We returned to the minibus and proceeded to drive up the side of a mountain and over a pass. I think it’s the highest altitude I’ve climbed in a bus on a single road, well at least using switchbacks up the side of the same mountain. I hope the pictures below give some semblance of how crazy this road is. I took all the photos out he window of a moving bus. I had hoped that it would stop at the top to get photos and regretted not asking the driver to stop. Still it was a beautiful view.
Once we did reach the top and passed through into the valley the other side it was all downhill. Here we passed some crazy people cycling and stopped for a toilet break. It takes a long time to drive around these roads.
At around 11am we reached our starting point and while our guide, cook and horseman sorted things out two local girls had great fun causing trouble by taping us on the backs and running away. I do like how children here are not so scared of interacting with adults and the partners let them. I think it’s good for social skills.
Soon we were on our way and today was an easy day. A short 10km walk down and then along the valley to the first camp. And very near the start of the trail we saw some piglets.
Most of he trail was along he bottom of the valley which was grassy and sparingly like a peat bog. I hadn’t really been in a climate like this since Patagonia and the beginning of El Choro and it made for an interesting walking as I’ve been in various types of desert most of the time.
It was a pretty grey day which didn’t really help the pictures and as a result I took less. The valley was still beautiful but a blue sky always helps.
We soon reached the first camp and helped put up the tents. We were nestled in between lots of snow covered mountains but the sky conspired to stop me getting a great view of them. Some of us decided to go for an extra walk. I turned back early as I thought it would rain and when I was back at camp I managed to get the photos of he guys walking along the ridge. It got dark quickly and very cold soon after. I decided to head to bed as it had been a long day already and we were going to get 5am wakeup calla for the entire trek.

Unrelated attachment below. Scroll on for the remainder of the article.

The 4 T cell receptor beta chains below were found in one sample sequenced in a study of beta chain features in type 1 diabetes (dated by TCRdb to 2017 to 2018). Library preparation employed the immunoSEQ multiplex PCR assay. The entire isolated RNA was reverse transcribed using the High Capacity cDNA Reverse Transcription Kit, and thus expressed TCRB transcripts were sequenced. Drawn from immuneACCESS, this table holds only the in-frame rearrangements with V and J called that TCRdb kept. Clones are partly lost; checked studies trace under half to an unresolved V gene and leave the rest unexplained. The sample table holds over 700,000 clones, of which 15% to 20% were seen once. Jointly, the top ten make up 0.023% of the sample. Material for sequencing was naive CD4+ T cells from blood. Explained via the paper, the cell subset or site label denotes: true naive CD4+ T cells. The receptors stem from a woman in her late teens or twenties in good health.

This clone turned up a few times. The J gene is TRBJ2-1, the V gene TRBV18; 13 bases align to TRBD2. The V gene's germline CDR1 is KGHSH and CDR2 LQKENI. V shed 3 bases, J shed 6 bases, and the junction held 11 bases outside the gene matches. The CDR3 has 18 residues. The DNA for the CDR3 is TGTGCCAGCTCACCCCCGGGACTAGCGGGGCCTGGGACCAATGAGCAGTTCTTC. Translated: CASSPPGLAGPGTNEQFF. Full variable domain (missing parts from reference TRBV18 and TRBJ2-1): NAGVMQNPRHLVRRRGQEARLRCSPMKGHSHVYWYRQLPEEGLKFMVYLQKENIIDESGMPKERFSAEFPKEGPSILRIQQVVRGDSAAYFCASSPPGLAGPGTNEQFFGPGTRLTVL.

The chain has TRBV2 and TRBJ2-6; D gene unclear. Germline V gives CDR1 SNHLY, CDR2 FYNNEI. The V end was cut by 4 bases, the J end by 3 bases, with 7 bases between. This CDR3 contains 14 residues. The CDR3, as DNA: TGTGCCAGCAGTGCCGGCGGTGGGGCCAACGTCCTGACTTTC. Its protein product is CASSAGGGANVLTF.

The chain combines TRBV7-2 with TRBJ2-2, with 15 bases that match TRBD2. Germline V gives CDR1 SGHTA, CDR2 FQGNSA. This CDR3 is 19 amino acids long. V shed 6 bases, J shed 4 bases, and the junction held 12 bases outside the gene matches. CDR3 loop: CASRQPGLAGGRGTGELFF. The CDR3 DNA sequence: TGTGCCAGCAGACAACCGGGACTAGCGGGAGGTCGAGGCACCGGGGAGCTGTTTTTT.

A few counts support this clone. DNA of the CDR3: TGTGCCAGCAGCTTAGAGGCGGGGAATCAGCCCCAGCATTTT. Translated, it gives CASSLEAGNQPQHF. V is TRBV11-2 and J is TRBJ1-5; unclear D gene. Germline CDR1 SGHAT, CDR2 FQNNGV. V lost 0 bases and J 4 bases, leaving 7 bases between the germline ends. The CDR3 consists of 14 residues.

We awoke to thick fog on the second day. Had breakfast and left camp before 7am. Today was supposed to be the hardest day as we would be crossing the pass at 4700 metres. We all stuck together as a group but when the others stopped to climb on boulders I kept walking. I stopped to wait but then a group of French overtook me and not to be outdone and as it was only 2km to the pass I decided to push ahead and wait for everyone there thinking they could not be far behind. The patch turned to rock and weirdly became hard to follow. One of the other guides caught up with me and I stopped when he did before the pass as I thought my group might stop in he same place.
I was really tired and had probably pushed it too fast to reach this point as my head started hurting. I drank water and waited for my group as lots of pack donkeys passed in both directions. 20 minutes passed and nothing but the fog was starting to clear so I buddies myself and took photos.
I had been waiting for 40 minutes before the first of my group arrived. By this time I really wasn’t feeling great but the fog had mostly cleared creating some beautiful views. I accepted an altitude sickness pill and some pain killers but for me it was a little too late.i waited around as the group went first to get some shots and then headed up to the pass.
The next section was painful but it wasn’t to far so after a few stops I reached the the top and it was stunning.
I really can’t say it anymore but I love the mountains.
We waited at the top for everyone to arrive and were up there too long for me. I started feeling really sick and hasn’t felt this bad since Pico Austria. Luckily I knew the cute this time. Go down. Unluckily for me the group was going to stop for lunch first. It started snowing so we descended a little and our guide suggested I lie upside down to let the blood rush to my head. While I did this the sky cleared even more an allowed some of the pictures above and below. People tried to encourage me to eat but I felt so sick I knew it was not a good idea and I decided to start down before the rest of the group. This is probably the worst I’ve felt on a hike, excluding Pico Austria, and I had tears streaming down my face as I found the energy to fight a migraine and tried not to be sick. Surprisingly I took less photos which was a shame as this valley is up in my top 10 but I did manage to enjoy the beauty.
After a long climb down I started to feel better and eventually ended up in the second camp which is possibly the most scenic point of the hike. I had coca tea and went to lie down feeling weak but much better. I had dinner and went to bed but that’s normal for hiking. It’s freezing in the mountains and on this hike there were no lodges or communal spaces to there was no where to hang out. I’ll cover days 3 & 4 in the next post as there are a lot more pictures to come.